Becoming a knight was a great honor. Only boys could become knights and most came from families of nobility. Knights believed in the code of chivalry, which meant promised to defend the weak, be courteous to all women, be loyal to their king, and serve God at all times.
When a boy was eight years old, he was sent to a neighboring castle where he was trained as a page. He spent much of his time strengthening his body by wrestling and riding horses. He also learned how to fight with a spear and a sword. The lady of the castle taught the page to sing and dance and how to behave in the king’s court.
At the age of fifteen or sixteen, a boy became a squire in service to a knight. His duties included dressing the knight in the morning, serving all of the knight’s meals, caring for the knight’s horse, and cleaning the knight’s armor and weapons. He followed the knight to tournaments and assisted his lord on the battlefield. A squire also prepared for battle himself and learned how to handle a sword and lance while wearing forty pounds of armor and riding a horse.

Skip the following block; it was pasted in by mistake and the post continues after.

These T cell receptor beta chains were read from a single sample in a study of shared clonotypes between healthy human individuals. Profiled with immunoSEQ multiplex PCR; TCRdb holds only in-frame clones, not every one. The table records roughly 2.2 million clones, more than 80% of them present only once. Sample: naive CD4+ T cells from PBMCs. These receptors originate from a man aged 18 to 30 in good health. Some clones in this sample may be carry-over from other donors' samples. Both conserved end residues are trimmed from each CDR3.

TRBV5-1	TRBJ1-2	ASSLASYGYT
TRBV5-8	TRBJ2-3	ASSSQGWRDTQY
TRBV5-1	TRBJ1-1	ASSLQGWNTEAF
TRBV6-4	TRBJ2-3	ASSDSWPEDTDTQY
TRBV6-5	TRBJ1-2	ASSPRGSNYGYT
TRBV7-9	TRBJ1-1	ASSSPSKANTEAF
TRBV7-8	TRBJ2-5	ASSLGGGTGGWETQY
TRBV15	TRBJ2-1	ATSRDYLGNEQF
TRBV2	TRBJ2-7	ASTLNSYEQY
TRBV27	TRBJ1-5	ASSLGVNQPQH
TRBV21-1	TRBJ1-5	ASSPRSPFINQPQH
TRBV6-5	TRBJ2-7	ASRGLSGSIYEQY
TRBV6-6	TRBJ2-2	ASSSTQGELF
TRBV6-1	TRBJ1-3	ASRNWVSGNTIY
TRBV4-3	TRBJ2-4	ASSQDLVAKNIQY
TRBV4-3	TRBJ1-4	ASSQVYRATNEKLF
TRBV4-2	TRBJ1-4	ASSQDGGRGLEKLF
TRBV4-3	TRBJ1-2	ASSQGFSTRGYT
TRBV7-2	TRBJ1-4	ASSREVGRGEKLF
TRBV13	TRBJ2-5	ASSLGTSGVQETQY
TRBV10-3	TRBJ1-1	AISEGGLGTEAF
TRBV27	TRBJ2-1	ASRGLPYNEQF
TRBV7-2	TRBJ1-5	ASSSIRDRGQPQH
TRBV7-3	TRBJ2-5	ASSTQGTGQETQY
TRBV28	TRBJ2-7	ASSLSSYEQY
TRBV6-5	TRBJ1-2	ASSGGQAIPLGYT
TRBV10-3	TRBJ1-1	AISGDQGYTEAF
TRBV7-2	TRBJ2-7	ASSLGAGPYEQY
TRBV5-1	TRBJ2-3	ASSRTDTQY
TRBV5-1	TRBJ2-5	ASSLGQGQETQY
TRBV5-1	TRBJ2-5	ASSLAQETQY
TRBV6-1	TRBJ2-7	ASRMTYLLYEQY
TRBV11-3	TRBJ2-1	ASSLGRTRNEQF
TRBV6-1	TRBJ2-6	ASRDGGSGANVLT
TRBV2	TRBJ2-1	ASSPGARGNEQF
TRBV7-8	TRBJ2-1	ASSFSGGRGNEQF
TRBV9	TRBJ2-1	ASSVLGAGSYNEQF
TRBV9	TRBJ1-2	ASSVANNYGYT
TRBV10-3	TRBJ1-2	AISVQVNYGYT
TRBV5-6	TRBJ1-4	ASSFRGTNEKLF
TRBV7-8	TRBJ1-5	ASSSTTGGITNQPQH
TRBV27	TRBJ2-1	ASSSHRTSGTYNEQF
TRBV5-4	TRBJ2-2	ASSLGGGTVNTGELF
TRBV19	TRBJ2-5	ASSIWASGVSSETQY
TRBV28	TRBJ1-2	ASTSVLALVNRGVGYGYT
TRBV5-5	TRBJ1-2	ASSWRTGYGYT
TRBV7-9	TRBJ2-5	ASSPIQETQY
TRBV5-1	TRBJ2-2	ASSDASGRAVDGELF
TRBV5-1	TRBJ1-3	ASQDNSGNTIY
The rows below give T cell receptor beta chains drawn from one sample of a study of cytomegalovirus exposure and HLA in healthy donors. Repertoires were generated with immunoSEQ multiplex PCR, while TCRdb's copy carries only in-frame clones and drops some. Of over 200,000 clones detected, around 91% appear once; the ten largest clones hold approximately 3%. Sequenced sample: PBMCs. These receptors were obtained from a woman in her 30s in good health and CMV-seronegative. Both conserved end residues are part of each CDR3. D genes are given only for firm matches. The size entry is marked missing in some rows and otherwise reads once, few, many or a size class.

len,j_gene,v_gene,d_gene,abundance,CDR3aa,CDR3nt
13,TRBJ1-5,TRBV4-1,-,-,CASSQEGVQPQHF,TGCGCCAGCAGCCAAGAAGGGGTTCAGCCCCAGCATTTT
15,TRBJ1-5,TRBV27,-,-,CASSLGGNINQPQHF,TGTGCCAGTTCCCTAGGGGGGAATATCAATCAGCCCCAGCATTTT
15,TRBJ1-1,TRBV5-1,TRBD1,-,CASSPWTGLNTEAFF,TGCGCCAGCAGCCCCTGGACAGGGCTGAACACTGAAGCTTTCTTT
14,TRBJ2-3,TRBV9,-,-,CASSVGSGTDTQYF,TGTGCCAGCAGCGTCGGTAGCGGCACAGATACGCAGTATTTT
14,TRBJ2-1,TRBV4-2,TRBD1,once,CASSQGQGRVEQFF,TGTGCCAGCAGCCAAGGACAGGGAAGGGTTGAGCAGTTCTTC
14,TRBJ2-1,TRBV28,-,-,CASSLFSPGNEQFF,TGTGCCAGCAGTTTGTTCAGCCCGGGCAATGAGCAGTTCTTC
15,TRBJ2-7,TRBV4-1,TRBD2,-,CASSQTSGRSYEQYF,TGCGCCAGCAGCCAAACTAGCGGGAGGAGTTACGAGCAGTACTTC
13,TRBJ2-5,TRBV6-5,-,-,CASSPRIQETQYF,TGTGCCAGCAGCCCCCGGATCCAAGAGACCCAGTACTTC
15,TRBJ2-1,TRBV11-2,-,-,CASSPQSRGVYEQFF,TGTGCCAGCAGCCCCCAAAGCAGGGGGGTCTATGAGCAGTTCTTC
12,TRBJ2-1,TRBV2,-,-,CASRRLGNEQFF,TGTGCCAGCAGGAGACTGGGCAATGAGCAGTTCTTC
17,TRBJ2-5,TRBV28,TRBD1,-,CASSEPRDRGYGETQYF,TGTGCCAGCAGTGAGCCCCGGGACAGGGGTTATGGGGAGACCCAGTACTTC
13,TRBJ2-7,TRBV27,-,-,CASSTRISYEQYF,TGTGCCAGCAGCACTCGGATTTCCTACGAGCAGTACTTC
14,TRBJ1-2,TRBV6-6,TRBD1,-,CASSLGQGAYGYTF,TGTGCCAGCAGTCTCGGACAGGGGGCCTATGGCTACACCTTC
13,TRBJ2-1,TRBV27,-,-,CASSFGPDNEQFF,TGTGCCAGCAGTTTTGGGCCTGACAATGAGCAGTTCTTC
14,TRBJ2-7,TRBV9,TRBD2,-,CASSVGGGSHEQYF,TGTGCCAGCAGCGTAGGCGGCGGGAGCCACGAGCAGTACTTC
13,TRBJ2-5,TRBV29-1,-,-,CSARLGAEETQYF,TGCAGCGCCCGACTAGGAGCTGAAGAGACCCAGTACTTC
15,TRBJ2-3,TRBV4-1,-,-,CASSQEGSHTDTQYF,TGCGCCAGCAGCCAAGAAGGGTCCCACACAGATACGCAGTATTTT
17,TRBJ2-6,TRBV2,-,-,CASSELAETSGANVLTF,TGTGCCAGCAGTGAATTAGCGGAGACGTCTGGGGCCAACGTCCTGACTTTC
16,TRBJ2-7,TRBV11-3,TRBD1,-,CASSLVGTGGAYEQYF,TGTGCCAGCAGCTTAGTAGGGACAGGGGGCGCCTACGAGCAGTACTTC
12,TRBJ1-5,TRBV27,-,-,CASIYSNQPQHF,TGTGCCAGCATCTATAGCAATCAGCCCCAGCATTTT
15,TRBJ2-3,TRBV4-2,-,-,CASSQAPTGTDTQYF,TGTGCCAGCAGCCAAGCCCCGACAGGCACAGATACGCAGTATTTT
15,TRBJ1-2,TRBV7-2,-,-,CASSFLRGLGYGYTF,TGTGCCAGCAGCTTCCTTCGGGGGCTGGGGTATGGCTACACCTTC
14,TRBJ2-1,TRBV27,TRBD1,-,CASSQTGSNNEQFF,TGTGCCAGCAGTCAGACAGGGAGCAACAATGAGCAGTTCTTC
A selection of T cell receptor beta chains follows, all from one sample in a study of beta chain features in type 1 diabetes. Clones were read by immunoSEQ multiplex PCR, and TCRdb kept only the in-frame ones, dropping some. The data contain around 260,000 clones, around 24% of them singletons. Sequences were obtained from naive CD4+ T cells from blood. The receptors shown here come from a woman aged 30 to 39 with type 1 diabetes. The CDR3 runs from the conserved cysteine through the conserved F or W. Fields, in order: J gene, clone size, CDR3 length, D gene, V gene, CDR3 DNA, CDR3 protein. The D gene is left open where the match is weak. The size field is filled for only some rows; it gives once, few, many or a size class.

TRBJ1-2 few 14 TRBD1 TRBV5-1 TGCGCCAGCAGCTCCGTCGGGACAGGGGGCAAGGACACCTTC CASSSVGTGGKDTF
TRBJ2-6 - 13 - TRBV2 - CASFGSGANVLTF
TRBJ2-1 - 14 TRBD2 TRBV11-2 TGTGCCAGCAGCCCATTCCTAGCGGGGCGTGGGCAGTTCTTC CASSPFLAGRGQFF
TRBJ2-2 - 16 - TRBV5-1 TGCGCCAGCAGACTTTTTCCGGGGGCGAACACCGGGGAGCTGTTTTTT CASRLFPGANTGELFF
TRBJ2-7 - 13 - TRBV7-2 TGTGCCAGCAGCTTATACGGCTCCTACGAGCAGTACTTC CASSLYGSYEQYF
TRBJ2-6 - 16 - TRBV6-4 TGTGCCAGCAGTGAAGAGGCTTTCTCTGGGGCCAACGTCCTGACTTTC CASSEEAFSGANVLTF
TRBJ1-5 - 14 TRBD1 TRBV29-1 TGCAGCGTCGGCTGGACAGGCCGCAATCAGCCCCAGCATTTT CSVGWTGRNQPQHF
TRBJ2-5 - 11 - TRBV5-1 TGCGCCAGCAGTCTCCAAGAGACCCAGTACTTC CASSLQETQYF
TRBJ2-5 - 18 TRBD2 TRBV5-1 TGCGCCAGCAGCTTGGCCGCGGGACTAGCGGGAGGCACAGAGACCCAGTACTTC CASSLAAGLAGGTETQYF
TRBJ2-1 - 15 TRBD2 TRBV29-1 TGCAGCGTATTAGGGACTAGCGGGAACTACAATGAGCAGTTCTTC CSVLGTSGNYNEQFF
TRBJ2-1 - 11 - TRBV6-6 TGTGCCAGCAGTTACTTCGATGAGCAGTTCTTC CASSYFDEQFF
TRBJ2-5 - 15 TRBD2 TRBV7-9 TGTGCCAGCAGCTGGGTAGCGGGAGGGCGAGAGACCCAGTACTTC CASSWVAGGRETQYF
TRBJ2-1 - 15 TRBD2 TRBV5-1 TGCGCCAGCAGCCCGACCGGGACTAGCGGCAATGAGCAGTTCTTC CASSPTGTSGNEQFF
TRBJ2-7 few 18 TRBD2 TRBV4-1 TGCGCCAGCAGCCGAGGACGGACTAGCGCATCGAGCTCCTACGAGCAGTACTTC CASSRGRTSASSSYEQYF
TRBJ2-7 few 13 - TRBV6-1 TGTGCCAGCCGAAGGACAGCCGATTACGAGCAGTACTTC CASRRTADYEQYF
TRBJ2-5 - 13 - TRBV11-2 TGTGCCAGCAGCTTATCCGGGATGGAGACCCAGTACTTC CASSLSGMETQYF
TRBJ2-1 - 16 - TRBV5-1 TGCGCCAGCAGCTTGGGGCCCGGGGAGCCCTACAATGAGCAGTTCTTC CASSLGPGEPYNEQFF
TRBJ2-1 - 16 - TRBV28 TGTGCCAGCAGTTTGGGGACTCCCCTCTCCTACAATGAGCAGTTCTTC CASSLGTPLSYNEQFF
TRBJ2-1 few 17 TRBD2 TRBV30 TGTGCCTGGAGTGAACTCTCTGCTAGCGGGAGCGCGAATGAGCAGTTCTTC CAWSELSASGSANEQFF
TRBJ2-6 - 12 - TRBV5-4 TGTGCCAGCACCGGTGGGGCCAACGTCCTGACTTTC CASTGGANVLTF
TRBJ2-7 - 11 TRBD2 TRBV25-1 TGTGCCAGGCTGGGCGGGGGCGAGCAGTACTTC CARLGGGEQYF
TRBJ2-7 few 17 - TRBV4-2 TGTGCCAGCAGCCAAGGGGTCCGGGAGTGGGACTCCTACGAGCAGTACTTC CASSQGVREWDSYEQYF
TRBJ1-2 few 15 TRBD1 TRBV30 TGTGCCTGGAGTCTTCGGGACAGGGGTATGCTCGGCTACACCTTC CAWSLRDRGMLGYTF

When he was about twenty, a squire could become a knight after proving himself worthy. A lord would agree to knight him in a dubbing ceremony. The night before the ceremony, the squire would fast and pray all night. When morning came, he took a bath to show that he was pure, and he dressed in a white tunic.The outdoor ceremony took place in front of family, friends, and nobility. The squire knelt in front of the lord, who tapped the squire lightly on each shoulder with his sword and proclaimed him a knight. A great feast followed with music and dancing.